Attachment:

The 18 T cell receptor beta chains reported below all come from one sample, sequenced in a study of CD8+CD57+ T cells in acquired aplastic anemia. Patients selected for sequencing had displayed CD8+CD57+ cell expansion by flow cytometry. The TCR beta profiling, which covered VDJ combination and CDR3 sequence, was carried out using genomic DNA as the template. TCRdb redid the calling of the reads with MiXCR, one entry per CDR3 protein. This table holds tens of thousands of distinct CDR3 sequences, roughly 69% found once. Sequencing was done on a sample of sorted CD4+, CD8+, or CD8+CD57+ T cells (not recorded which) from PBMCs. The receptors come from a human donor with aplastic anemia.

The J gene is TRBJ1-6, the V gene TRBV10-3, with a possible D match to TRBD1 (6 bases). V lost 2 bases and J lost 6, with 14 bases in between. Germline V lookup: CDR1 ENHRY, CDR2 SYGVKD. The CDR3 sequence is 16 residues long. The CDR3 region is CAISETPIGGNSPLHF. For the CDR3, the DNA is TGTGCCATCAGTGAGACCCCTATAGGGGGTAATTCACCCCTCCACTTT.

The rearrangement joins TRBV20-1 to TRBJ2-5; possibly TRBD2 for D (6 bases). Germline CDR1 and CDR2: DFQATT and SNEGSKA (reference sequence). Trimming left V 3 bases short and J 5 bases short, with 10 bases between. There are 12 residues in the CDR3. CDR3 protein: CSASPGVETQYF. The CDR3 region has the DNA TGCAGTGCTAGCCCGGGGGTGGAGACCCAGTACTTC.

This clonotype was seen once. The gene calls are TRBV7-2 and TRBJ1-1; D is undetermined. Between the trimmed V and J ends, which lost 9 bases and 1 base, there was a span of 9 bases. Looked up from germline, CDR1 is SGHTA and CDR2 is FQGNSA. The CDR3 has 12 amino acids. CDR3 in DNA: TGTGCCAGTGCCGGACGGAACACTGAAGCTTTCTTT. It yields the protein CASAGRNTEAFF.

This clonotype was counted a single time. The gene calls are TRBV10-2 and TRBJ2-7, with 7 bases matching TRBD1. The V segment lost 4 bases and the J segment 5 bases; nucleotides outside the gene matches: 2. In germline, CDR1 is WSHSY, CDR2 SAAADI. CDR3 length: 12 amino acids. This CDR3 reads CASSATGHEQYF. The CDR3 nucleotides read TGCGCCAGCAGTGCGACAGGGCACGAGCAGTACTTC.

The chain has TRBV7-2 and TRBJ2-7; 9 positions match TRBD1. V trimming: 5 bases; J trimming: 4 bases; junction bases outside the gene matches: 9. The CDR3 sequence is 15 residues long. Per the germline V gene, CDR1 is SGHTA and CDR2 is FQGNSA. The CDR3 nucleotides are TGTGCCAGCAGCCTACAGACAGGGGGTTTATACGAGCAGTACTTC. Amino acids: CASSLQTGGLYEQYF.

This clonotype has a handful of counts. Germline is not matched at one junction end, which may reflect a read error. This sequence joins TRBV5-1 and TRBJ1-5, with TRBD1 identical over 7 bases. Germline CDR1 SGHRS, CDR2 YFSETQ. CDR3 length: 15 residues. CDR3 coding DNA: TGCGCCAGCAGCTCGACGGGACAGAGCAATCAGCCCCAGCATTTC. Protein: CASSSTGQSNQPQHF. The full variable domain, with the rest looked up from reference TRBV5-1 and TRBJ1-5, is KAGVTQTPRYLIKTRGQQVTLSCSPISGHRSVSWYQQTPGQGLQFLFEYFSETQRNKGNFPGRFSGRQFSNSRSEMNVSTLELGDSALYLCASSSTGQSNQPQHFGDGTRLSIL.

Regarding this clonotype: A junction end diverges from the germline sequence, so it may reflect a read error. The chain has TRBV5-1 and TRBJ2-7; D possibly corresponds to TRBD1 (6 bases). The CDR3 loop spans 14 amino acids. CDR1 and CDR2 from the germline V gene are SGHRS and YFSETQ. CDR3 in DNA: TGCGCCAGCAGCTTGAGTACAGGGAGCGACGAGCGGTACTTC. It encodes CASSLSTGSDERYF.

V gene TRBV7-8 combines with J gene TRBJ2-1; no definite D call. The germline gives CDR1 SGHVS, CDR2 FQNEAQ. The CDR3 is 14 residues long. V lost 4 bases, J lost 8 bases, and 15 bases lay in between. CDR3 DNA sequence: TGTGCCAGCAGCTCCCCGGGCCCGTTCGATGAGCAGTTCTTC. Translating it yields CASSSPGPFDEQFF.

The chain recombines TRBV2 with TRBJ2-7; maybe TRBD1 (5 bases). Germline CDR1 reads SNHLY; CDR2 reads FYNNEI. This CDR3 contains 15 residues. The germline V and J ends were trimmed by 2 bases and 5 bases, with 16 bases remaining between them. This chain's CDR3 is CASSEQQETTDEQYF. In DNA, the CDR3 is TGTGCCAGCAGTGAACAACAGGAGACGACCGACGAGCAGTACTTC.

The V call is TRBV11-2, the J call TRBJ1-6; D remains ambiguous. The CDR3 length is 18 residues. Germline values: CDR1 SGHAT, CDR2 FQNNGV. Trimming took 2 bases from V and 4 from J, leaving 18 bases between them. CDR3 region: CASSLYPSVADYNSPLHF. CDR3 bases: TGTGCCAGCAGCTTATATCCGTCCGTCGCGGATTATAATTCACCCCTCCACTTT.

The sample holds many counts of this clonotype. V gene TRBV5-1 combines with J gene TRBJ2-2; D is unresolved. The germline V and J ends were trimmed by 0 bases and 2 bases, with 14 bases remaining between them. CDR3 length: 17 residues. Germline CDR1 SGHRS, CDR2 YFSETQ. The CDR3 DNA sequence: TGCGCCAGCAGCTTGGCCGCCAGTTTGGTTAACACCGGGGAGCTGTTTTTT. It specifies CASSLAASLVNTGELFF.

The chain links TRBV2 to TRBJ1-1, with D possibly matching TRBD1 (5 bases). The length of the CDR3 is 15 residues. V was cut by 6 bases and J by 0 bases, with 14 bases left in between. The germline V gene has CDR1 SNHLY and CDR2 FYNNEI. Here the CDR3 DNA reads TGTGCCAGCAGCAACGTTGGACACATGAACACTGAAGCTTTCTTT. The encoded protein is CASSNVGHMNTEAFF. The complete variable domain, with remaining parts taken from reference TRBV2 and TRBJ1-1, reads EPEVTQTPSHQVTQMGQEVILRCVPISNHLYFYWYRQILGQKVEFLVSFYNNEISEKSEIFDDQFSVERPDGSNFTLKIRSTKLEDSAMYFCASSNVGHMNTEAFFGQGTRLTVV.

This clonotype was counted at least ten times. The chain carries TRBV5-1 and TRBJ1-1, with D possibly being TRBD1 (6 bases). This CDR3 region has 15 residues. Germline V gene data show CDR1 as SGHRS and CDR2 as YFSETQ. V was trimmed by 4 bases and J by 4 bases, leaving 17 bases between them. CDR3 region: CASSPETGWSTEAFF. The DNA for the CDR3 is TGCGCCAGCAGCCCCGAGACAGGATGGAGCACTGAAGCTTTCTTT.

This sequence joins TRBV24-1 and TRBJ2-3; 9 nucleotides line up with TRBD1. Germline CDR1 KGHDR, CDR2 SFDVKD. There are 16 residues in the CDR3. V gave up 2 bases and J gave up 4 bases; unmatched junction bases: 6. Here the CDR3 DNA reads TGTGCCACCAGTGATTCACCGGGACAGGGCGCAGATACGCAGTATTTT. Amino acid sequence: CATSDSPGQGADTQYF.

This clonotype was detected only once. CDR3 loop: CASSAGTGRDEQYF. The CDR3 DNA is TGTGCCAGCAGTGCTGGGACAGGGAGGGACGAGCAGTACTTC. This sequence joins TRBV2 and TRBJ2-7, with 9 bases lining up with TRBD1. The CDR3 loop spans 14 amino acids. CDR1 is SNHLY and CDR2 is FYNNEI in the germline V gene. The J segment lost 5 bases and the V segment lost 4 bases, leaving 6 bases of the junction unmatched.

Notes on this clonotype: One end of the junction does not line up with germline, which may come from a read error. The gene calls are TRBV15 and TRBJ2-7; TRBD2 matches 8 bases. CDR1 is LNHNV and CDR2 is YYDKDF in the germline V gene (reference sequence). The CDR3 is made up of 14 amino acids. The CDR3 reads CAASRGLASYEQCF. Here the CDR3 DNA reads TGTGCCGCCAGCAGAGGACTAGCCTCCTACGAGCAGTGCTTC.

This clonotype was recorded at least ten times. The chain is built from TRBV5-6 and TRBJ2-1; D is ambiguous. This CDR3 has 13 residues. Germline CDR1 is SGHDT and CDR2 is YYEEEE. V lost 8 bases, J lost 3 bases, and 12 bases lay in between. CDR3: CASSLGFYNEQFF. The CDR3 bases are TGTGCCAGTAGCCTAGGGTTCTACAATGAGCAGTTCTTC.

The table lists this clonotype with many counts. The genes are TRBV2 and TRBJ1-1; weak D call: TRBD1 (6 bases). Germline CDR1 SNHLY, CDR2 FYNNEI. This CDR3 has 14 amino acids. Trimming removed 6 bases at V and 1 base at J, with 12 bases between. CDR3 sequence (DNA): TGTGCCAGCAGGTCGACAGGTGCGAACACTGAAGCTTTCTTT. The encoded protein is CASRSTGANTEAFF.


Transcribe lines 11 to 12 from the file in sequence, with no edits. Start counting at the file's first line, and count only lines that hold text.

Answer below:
The V call is TRBV11-2, the J call TRBJ1-6; D remains ambiguous. The CDR3 length is 18 residues. Germline values: CDR1 SGHAT, CDR2 FQNNGV. Trimming took 2 bases from V and 4 from J, leaving 18 bases between them. CDR3 region: CASSLYPSVADYNSPLHF. CDR3 bases: TGTGCCAGCAGCTTATATCCGTCCGTCGCGGATTATAATTCACCCCTCCACTTT.

The sample holds many counts of this clonotype. V gene TRBV5-1 combines with J gene TRBJ2-2; D is unresolved. The germline V and J ends were trimmed by 0 bases and 2 bases, with 14 bases remaining between them. CDR3 length: 17 residues. Germline CDR1 SGHRS, CDR2 YFSETQ. The CDR3 DNA sequence: TGCGCCAGCAGCTTGGCCGCCAGTTTGGTTAACACCGGGGAGCTGTTTTTT. It specifies CASSLAASLVNTGELFF.